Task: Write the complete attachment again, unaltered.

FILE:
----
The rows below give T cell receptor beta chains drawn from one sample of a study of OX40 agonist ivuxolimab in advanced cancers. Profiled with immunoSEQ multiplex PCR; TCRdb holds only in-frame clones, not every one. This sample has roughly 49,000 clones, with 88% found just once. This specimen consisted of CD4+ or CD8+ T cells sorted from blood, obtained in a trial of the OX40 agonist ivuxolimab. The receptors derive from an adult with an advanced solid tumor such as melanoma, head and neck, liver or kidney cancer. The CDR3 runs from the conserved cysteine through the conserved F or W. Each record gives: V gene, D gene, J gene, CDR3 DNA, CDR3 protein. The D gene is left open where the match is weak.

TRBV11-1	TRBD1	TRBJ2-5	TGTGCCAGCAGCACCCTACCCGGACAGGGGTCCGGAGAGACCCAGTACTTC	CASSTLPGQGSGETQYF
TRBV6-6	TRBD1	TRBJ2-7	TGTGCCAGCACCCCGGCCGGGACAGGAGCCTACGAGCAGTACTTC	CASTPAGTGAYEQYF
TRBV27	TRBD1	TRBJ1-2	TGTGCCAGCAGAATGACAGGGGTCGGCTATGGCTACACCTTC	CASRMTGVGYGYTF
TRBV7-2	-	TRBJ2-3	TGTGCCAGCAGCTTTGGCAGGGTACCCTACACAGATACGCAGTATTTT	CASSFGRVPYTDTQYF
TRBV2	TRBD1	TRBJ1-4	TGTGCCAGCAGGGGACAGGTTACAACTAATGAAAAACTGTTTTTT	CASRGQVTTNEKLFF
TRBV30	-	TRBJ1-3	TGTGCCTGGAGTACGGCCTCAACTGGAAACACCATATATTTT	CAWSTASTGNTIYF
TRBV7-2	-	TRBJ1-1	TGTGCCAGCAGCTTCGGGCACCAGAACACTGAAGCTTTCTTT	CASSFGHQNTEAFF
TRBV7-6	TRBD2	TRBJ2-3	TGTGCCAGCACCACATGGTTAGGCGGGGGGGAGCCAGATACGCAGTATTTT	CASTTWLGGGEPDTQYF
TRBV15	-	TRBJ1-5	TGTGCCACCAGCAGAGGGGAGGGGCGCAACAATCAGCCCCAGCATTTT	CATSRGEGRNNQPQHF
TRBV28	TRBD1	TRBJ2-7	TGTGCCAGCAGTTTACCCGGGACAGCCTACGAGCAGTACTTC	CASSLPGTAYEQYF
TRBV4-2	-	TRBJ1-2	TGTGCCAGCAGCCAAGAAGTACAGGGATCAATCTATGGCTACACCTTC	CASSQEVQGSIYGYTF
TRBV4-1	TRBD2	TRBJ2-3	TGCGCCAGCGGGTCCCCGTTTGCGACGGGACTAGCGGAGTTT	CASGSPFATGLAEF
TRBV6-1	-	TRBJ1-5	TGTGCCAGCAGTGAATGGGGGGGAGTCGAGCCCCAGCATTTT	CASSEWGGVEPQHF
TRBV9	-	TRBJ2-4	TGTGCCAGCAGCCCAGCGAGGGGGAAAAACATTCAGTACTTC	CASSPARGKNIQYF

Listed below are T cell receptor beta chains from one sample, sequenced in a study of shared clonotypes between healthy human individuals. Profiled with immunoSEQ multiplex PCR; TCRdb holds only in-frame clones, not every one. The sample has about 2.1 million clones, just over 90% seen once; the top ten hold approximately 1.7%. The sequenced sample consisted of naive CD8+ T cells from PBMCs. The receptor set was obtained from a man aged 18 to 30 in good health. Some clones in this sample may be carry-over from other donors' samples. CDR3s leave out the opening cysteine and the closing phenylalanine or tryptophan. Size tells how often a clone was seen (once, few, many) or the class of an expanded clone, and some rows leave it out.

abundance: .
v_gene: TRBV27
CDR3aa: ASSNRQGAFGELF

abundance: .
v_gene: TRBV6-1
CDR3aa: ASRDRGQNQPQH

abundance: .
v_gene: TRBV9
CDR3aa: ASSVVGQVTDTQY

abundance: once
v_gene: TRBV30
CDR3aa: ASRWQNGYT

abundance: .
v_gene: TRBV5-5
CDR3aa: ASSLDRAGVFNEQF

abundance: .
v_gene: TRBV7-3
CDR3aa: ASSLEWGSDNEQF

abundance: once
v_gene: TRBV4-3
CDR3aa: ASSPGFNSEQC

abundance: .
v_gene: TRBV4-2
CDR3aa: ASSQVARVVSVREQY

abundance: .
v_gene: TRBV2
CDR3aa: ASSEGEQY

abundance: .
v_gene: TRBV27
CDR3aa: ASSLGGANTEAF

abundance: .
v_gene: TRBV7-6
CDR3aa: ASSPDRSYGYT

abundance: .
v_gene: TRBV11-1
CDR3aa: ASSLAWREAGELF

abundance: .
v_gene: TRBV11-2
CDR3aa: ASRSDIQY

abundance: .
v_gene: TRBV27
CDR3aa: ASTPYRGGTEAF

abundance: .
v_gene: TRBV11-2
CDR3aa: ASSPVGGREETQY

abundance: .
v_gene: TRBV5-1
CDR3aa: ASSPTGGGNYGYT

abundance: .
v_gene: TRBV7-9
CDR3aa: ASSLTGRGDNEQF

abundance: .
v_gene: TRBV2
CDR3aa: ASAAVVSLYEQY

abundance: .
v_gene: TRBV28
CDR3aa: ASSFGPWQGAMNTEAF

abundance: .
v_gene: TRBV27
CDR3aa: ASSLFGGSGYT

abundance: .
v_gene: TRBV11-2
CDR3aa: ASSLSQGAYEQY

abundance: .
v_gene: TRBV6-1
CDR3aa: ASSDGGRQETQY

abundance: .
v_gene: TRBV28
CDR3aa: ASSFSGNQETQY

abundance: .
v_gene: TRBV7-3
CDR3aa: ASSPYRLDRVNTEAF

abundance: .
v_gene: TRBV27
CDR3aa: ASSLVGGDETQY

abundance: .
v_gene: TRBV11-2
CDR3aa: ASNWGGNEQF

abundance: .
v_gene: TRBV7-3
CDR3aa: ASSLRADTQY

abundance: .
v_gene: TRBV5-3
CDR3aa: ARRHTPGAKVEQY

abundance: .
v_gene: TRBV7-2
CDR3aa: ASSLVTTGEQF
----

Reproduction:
The rows below give T cell receptor beta chains drawn from one sample of a study of OX40 agonist ivuxolimab in advanced cancers. Profiled with immunoSEQ multiplex PCR; TCRdb holds only in-frame clones, not every one. This sample has roughly 49,000 clones, with 88% found just once. This specimen consisted of CD4+ or CD8+ T cells sorted from blood, obtained in a trial of the OX40 agonist ivuxolimab. The receptors derive from an adult with an advanced solid tumor such as melanoma, head and neck, liver or kidney cancer. The CDR3 runs from the conserved cysteine through the conserved F or W. Each record gives: V gene, D gene, J gene, CDR3 DNA, CDR3 protein. The D gene is left open where the match is weak.

TRBV11-1	TRBD1	TRBJ2-5	TGTGCCAGCAGCACCCTACCCGGACAGGGGTCCGGAGAGACCCAGTACTTC	CASSTLPGQGSGETQYF
TRBV6-6	TRBD1	TRBJ2-7	TGTGCCAGCACCCCGGCCGGGACAGGAGCCTACGAGCAGTACTTC	CASTPAGTGAYEQYF
TRBV27	TRBD1	TRBJ1-2	TGTGCCAGCAGAATGACAGGGGTCGGCTATGGCTACACCTTC	CASRMTGVGYGYTF
TRBV7-2	-	TRBJ2-3	TGTGCCAGCAGCTTTGGCAGGGTACCCTACACAGATACGCAGTATTTT	CASSFGRVPYTDTQYF
TRBV2	TRBD1	TRBJ1-4	TGTGCCAGCAGGGGACAGGTTACAACTAATGAAAAACTGTTTTTT	CASRGQVTTNEKLFF
TRBV30	-	TRBJ1-3	TGTGCCTGGAGTACGGCCTCAACTGGAAACACCATATATTTT	CAWSTASTGNTIYF
TRBV7-2	-	TRBJ1-1	TGTGCCAGCAGCTTCGGGCACCAGAACACTGAAGCTTTCTTT	CASSFGHQNTEAFF
TRBV7-6	TRBD2	TRBJ2-3	TGTGCCAGCACCACATGGTTAGGCGGGGGGGAGCCAGATACGCAGTATTTT	CASTTWLGGGEPDTQYF
TRBV15	-	TRBJ1-5	TGTGCCACCAGCAGAGGGGAGGGGCGCAACAATCAGCCCCAGCATTTT	CATSRGEGRNNQPQHF
TRBV28	TRBD1	TRBJ2-7	TGTGCCAGCAGTTTACCCGGGACAGCCTACGAGCAGTACTTC	CASSLPGTAYEQYF
TRBV4-2	-	TRBJ1-2	TGTGCCAGCAGCCAAGAAGTACAGGGATCAATCTATGGCTACACCTTC	CASSQEVQGSIYGYTF
TRBV4-1	TRBD2	TRBJ2-3	TGCGCCAGCGGGTCCCCGTTTGCGACGGGACTAGCGGAGTTT	CASGSPFATGLAEF
TRBV6-1	-	TRBJ1-5	TGTGCCAGCAGTGAATGGGGGGGAGTCGAGCCCCAGCATTTT	CASSEWGGVEPQHF
TRBV9	-	TRBJ2-4	TGTGCCAGCAGCCCAGCGAGGGGGAAAAACATTCAGTACTTC	CASSPARGKNIQYF

Listed below are T cell receptor beta chains from one sample, sequenced in a study of shared clonotypes between healthy human individuals. Profiled with immunoSEQ multiplex PCR; TCRdb holds only in-frame clones, not every one. The sample has about 2.1 million clones, just over 90% seen once; the top ten hold approximately 1.7%. The sequenced sample consisted of naive CD8+ T cells from PBMCs. The receptor set was obtained from a man aged 18 to 30 in good health. Some clones in this sample may be carry-over from other donors' samples. CDR3s leave out the opening cysteine and the closing phenylalanine or tryptophan. Size tells how often a clone was seen (once, few, many) or the class of an expanded clone, and some rows leave it out.

abundance: .
v_gene: TRBV27
CDR3aa: ASSNRQGAFGELF

abundance: .
v_gene: TRBV6-1
CDR3aa: ASRDRGQNQPQH

abundance: .
v_gene: TRBV9
CDR3aa: ASSVVGQVTDTQY

abundance: once
v_gene: TRBV30
CDR3aa: ASRWQNGYT

abundance: .
v_gene: TRBV5-5
CDR3aa: ASSLDRAGVFNEQF

abundance: .
v_gene: TRBV7-3
CDR3aa: ASSLEWGSDNEQF

abundance: once
v_gene: TRBV4-3
CDR3aa: ASSPGFNSEQC

abundance: .
v_gene: TRBV4-2
CDR3aa: ASSQVARVVSVREQY

abundance: .
v_gene: TRBV2
CDR3aa: ASSEGEQY

abundance: .
v_gene: TRBV27
CDR3aa: ASSLGGANTEAF

abundance: .
v_gene: TRBV7-6
CDR3aa: ASSPDRSYGYT

abundance: .
v_gene: TRBV11-1
CDR3aa: ASSLAWREAGELF

abundance: .
v_gene: TRBV11-2
CDR3aa: ASRSDIQY

abundance: .
v_gene: TRBV27
CDR3aa: ASTPYRGGTEAF

abundance: .
v_gene: TRBV11-2
CDR3aa: ASSPVGGREETQY

abundance: .
v_gene: TRBV5-1
CDR3aa: ASSPTGGGNYGYT

abundance: .
v_gene: TRBV7-9
CDR3aa: ASSLTGRGDNEQF

abundance: .
v_gene: TRBV2
CDR3aa: ASAAVVSLYEQY

abundance: .
v_gene: TRBV28
CDR3aa: ASSFGPWQGAMNTEAF

abundance: .
v_gene: TRBV27
CDR3aa: ASSLFGGSGYT

abundance: .
v_gene: TRBV11-2
CDR3aa: ASSLSQGAYEQY

abundance: .
v_gene: TRBV6-1
CDR3aa: ASSDGGRQETQY

abundance: .
v_gene: TRBV28
CDR3aa: ASSFSGNQETQY

abundance: .
v_gene: TRBV7-3
CDR3aa: ASSPYRLDRVNTEAF

abundance: .
v_gene: TRBV27
CDR3aa: ASSLVGGDETQY

abundance: .
v_gene: TRBV11-2
CDR3aa: ASNWGGNEQF

abundance: .
v_gene: TRBV7-3
CDR3aa: ASSLRADTQY

abundance: .
v_gene: TRBV5-3
CDR3aa: ARRHTPGAKVEQY

abundance: .
v_gene: TRBV7-2
CDR3aa: ASSLVTTGEQF